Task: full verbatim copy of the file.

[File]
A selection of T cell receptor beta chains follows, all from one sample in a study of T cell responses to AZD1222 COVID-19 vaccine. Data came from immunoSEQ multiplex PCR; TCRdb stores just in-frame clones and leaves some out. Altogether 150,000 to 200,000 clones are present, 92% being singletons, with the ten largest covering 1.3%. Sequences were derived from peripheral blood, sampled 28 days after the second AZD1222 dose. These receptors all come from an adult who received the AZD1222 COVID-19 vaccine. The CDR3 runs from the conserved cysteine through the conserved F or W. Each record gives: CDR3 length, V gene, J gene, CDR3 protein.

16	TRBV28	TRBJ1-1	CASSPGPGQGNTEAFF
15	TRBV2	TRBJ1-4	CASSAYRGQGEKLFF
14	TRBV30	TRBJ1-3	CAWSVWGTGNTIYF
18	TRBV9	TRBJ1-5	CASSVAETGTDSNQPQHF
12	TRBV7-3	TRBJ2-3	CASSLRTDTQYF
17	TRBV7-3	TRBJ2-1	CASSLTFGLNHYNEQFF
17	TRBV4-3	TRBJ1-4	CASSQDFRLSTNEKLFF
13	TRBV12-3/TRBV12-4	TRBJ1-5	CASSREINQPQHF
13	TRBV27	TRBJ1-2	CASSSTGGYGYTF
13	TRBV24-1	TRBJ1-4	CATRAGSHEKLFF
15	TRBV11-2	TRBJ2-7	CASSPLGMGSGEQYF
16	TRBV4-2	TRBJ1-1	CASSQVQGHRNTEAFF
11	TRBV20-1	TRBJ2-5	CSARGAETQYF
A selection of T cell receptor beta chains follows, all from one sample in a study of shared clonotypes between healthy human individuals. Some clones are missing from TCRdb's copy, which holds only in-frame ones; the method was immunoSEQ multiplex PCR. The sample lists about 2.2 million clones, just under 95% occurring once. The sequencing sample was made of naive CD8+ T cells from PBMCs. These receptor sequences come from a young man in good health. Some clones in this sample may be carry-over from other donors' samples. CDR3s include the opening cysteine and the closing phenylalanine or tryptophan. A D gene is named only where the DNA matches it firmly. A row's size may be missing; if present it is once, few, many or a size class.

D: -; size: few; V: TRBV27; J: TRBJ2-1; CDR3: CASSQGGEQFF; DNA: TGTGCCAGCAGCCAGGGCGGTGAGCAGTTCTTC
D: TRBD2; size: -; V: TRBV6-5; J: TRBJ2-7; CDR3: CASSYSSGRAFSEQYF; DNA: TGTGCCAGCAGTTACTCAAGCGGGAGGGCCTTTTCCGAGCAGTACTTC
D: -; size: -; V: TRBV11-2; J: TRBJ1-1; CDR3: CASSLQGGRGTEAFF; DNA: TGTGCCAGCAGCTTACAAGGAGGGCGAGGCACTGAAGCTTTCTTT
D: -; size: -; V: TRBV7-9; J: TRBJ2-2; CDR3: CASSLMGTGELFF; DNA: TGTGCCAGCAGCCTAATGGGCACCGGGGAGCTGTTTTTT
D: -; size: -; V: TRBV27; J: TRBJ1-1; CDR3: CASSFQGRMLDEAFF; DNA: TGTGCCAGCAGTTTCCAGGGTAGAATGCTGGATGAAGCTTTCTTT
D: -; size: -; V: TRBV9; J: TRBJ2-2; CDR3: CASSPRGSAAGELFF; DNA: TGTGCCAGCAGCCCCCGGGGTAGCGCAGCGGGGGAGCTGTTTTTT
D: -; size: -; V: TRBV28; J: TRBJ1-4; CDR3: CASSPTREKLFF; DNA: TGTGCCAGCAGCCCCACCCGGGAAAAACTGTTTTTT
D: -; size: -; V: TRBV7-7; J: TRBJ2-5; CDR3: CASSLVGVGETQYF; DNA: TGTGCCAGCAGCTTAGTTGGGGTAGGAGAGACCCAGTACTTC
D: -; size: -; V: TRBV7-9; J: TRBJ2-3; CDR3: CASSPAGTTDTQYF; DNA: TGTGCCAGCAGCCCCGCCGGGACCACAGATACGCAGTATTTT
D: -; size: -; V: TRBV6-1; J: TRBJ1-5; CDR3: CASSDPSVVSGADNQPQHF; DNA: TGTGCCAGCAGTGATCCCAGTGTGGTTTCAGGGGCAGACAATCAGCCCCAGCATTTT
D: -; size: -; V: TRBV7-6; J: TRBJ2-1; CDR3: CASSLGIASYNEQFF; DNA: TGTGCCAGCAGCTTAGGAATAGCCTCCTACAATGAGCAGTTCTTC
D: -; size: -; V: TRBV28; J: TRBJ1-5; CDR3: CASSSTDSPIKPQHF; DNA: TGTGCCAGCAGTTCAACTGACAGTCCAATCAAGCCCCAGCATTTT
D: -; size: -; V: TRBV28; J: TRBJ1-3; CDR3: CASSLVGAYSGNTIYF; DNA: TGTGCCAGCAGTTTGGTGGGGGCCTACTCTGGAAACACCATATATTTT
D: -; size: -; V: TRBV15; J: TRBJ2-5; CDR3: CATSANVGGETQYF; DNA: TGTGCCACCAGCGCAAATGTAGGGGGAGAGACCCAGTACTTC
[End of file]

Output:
A selection of T cell receptor beta chains follows, all from one sample in a study of T cell responses to AZD1222 COVID-19 vaccine. Data came from immunoSEQ multiplex PCR; TCRdb stores just in-frame clones and leaves some out. Altogether 150,000 to 200,000 clones are present, 92% being singletons, with the ten largest covering 1.3%. Sequences were derived from peripheral blood, sampled 28 days after the second AZD1222 dose. These receptors all come from an adult who received the AZD1222 COVID-19 vaccine. The CDR3 runs from the conserved cysteine through the conserved F or W. Each record gives: CDR3 length, V gene, J gene, CDR3 protein.

16	TRBV28	TRBJ1-1	CASSPGPGQGNTEAFF
15	TRBV2	TRBJ1-4	CASSAYRGQGEKLFF
14	TRBV30	TRBJ1-3	CAWSVWGTGNTIYF
18	TRBV9	TRBJ1-5	CASSVAETGTDSNQPQHF
12	TRBV7-3	TRBJ2-3	CASSLRTDTQYF
17	TRBV7-3	TRBJ2-1	CASSLTFGLNHYNEQFF
17	TRBV4-3	TRBJ1-4	CASSQDFRLSTNEKLFF
13	TRBV12-3/TRBV12-4	TRBJ1-5	CASSREINQPQHF
13	TRBV27	TRBJ1-2	CASSSTGGYGYTF
13	TRBV24-1	TRBJ1-4	CATRAGSHEKLFF
15	TRBV11-2	TRBJ2-7	CASSPLGMGSGEQYF
16	TRBV4-2	TRBJ1-1	CASSQVQGHRNTEAFF
11	TRBV20-1	TRBJ2-5	CSARGAETQYF
A selection of T cell receptor beta chains follows, all from one sample in a study of shared clonotypes between healthy human individuals. Some clones are missing from TCRdb's copy, which holds only in-frame ones; the method was immunoSEQ multiplex PCR. The sample lists about 2.2 million clones, just under 95% occurring once. The sequencing sample was made of naive CD8+ T cells from PBMCs. These receptor sequences come from a young man in good health. Some clones in this sample may be carry-over from other donors' samples. CDR3s include the opening cysteine and the closing phenylalanine or tryptophan. A D gene is named only where the DNA matches it firmly. A row's size may be missing; if present it is once, few, many or a size class.

D: -; size: few; V: TRBV27; J: TRBJ2-1; CDR3: CASSQGGEQFF; DNA: TGTGCCAGCAGCCAGGGCGGTGAGCAGTTCTTC
D: TRBD2; size: -; V: TRBV6-5; J: TRBJ2-7; CDR3: CASSYSSGRAFSEQYF; DNA: TGTGCCAGCAGTTACTCAAGCGGGAGGGCCTTTTCCGAGCAGTACTTC
D: -; size: -; V: TRBV11-2; J: TRBJ1-1; CDR3: CASSLQGGRGTEAFF; DNA: TGTGCCAGCAGCTTACAAGGAGGGCGAGGCACTGAAGCTTTCTTT
D: -; size: -; V: TRBV7-9; J: TRBJ2-2; CDR3: CASSLMGTGELFF; DNA: TGTGCCAGCAGCCTAATGGGCACCGGGGAGCTGTTTTTT
D: -; size: -; V: TRBV27; J: TRBJ1-1; CDR3: CASSFQGRMLDEAFF; DNA: TGTGCCAGCAGTTTCCAGGGTAGAATGCTGGATGAAGCTTTCTTT
D: -; size: -; V: TRBV9; J: TRBJ2-2; CDR3: CASSPRGSAAGELFF; DNA: TGTGCCAGCAGCCCCCGGGGTAGCGCAGCGGGGGAGCTGTTTTTT
D: -; size: -; V: TRBV28; J: TRBJ1-4; CDR3: CASSPTREKLFF; DNA: TGTGCCAGCAGCCCCACCCGGGAAAAACTGTTTTTT
D: -; size: -; V: TRBV7-7; J: TRBJ2-5; CDR3: CASSLVGVGETQYF; DNA: TGTGCCAGCAGCTTAGTTGGGGTAGGAGAGACCCAGTACTTC
D: -; size: -; V: TRBV7-9; J: TRBJ2-3; CDR3: CASSPAGTTDTQYF; DNA: TGTGCCAGCAGCCCCGCCGGGACCACAGATACGCAGTATTTT
D: -; size: -; V: TRBV6-1; J: TRBJ1-5; CDR3: CASSDPSVVSGADNQPQHF; DNA: TGTGCCAGCAGTGATCCCAGTGTGGTTTCAGGGGCAGACAATCAGCCCCAGCATTTT
D: -; size: -; V: TRBV7-6; J: TRBJ2-1; CDR3: CASSLGIASYNEQFF; DNA: TGTGCCAGCAGCTTAGGAATAGCCTCCTACAATGAGCAGTTCTTC
D: -; size: -; V: TRBV28; J: TRBJ1-5; CDR3: CASSSTDSPIKPQHF; DNA: TGTGCCAGCAGTTCAACTGACAGTCCAATCAAGCCCCAGCATTTT
D: -; size: -; V: TRBV28; J: TRBJ1-3; CDR3: CASSLVGAYSGNTIYF; DNA: TGTGCCAGCAGTTTGGTGGGGGCCTACTCTGGAAACACCATATATTTT
D: -; size: -; V: TRBV15; J: TRBJ2-5; CDR3: CATSANVGGETQYF; DNA: TGTGCCACCAGCGCAAATGTAGGGGGAGAGACCCAGTACTTC